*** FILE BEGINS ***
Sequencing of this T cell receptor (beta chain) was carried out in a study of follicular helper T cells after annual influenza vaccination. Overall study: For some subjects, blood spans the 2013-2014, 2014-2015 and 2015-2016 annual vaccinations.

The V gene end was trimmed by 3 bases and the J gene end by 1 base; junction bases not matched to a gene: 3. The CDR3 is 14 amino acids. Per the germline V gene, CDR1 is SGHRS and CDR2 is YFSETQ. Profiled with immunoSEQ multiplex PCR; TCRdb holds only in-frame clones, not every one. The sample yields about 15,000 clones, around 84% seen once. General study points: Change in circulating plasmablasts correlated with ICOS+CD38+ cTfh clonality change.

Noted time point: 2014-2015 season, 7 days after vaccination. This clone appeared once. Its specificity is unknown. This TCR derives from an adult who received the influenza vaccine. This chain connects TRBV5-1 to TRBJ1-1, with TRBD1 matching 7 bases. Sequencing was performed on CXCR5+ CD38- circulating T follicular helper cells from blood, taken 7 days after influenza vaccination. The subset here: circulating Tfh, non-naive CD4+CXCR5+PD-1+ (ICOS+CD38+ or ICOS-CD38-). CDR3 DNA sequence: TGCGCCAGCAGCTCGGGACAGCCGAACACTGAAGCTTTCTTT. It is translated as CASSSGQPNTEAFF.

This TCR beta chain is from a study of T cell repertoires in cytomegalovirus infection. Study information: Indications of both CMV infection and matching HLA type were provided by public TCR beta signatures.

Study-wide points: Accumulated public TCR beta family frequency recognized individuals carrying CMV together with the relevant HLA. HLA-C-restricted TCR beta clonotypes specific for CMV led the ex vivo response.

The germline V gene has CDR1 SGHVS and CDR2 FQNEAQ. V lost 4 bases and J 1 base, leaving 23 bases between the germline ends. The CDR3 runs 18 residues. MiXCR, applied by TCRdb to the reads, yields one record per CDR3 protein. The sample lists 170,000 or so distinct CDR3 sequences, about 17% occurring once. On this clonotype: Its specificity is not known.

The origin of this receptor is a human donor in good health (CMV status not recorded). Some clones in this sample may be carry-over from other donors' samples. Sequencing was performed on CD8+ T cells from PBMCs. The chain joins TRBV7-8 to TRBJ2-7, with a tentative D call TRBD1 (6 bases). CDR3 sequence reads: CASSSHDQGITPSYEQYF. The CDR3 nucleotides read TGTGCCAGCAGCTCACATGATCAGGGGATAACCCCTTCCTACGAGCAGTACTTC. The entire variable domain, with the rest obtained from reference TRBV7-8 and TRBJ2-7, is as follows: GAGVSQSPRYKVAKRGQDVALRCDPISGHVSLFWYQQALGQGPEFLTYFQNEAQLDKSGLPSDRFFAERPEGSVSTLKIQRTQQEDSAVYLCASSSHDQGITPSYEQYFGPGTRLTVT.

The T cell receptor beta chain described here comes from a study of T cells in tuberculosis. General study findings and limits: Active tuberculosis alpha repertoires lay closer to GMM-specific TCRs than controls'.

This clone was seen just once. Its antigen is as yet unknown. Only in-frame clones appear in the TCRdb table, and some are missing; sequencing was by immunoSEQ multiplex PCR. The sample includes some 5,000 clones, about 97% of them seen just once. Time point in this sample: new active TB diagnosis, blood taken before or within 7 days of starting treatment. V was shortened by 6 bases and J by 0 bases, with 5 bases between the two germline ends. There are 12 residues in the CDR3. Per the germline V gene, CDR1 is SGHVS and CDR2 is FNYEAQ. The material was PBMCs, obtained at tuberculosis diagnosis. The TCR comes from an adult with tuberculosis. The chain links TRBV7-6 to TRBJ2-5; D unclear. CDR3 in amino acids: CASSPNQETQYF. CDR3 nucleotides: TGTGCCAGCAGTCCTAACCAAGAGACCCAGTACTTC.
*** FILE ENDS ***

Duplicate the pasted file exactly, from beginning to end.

Sequencing of this T cell receptor (beta chain) was carried out in a study of follicular helper T cells after annual influenza vaccination. Overall study: For some subjects, blood spans the 2013-2014, 2014-2015 and 2015-2016 annual vaccinations.

The V gene end was trimmed by 3 bases and the J gene end by 1 base; junction bases not matched to a gene: 3. The CDR3 is 14 amino acids. Per the germline V gene, CDR1 is SGHRS and CDR2 is YFSETQ. Profiled with immunoSEQ multiplex PCR; TCRdb holds only in-frame clones, not every one. The sample yields about 15,000 clones, around 84% seen once. General study points: Change in circulating plasmablasts correlated with ICOS+CD38+ cTfh clonality change.

Noted time point: 2014-2015 season, 7 days after vaccination. This clone appeared once. Its specificity is unknown. This TCR derives from an adult who received the influenza vaccine. This chain connects TRBV5-1 to TRBJ1-1, with TRBD1 matching 7 bases. Sequencing was performed on CXCR5+ CD38- circulating T follicular helper cells from blood, taken 7 days after influenza vaccination. The subset here: circulating Tfh, non-naive CD4+CXCR5+PD-1+ (ICOS+CD38+ or ICOS-CD38-). CDR3 DNA sequence: TGCGCCAGCAGCTCGGGACAGCCGAACACTGAAGCTTTCTTT. It is translated as CASSSGQPNTEAFF.

This TCR beta chain is from a study of T cell repertoires in cytomegalovirus infection. Study information: Indications of both CMV infection and matching HLA type were provided by public TCR beta signatures.

Study-wide points: Accumulated public TCR beta family frequency recognized individuals carrying CMV together with the relevant HLA. HLA-C-restricted TCR beta clonotypes specific for CMV led the ex vivo response.

The germline V gene has CDR1 SGHVS and CDR2 FQNEAQ. V lost 4 bases and J 1 base, leaving 23 bases between the germline ends. The CDR3 runs 18 residues. MiXCR, applied by TCRdb to the reads, yields one record per CDR3 protein. The sample lists 170,000 or so distinct CDR3 sequences, about 17% occurring once. On this clonotype: Its specificity is not known.

The origin of this receptor is a human donor in good health (CMV status not recorded). Some clones in this sample may be carry-over from other donors' samples. Sequencing was performed on CD8+ T cells from PBMCs. The chain joins TRBV7-8 to TRBJ2-7, with a tentative D call TRBD1 (6 bases). CDR3 sequence reads: CASSSHDQGITPSYEQYF. The CDR3 nucleotides read TGTGCCAGCAGCTCACATGATCAGGGGATAACCCCTTCCTACGAGCAGTACTTC. The entire variable domain, with the rest obtained from reference TRBV7-8 and TRBJ2-7, is as follows: GAGVSQSPRYKVAKRGQDVALRCDPISGHVSLFWYQQALGQGPEFLTYFQNEAQLDKSGLPSDRFFAERPEGSVSTLKIQRTQQEDSAVYLCASSSHDQGITPSYEQYFGPGTRLTVT.

The T cell receptor beta chain described here comes from a study of T cells in tuberculosis. General study findings and limits: Active tuberculosis alpha repertoires lay closer to GMM-specific TCRs than controls'.

This clone was seen just once. Its antigen is as yet unknown. Only in-frame clones appear in the TCRdb table, and some are missing; sequencing was by immunoSEQ multiplex PCR. The sample includes some 5,000 clones, about 97% of them seen just once. Time point in this sample: new active TB diagnosis, blood taken before or within 7 days of starting treatment. V was shortened by 6 bases and J by 0 bases, with 5 bases between the two germline ends. There are 12 residues in the CDR3. Per the germline V gene, CDR1 is SGHVS and CDR2 is FNYEAQ. The material was PBMCs, obtained at tuberculosis diagnosis. The TCR comes from an adult with tuberculosis. The chain links TRBV7-6 to TRBJ2-5; D unclear. CDR3 in amino acids: CASSPNQETQYF. CDR3 nucleotides: TGTGCCAGCAGTCCTAACCAAGAGACCCAGTACTTC.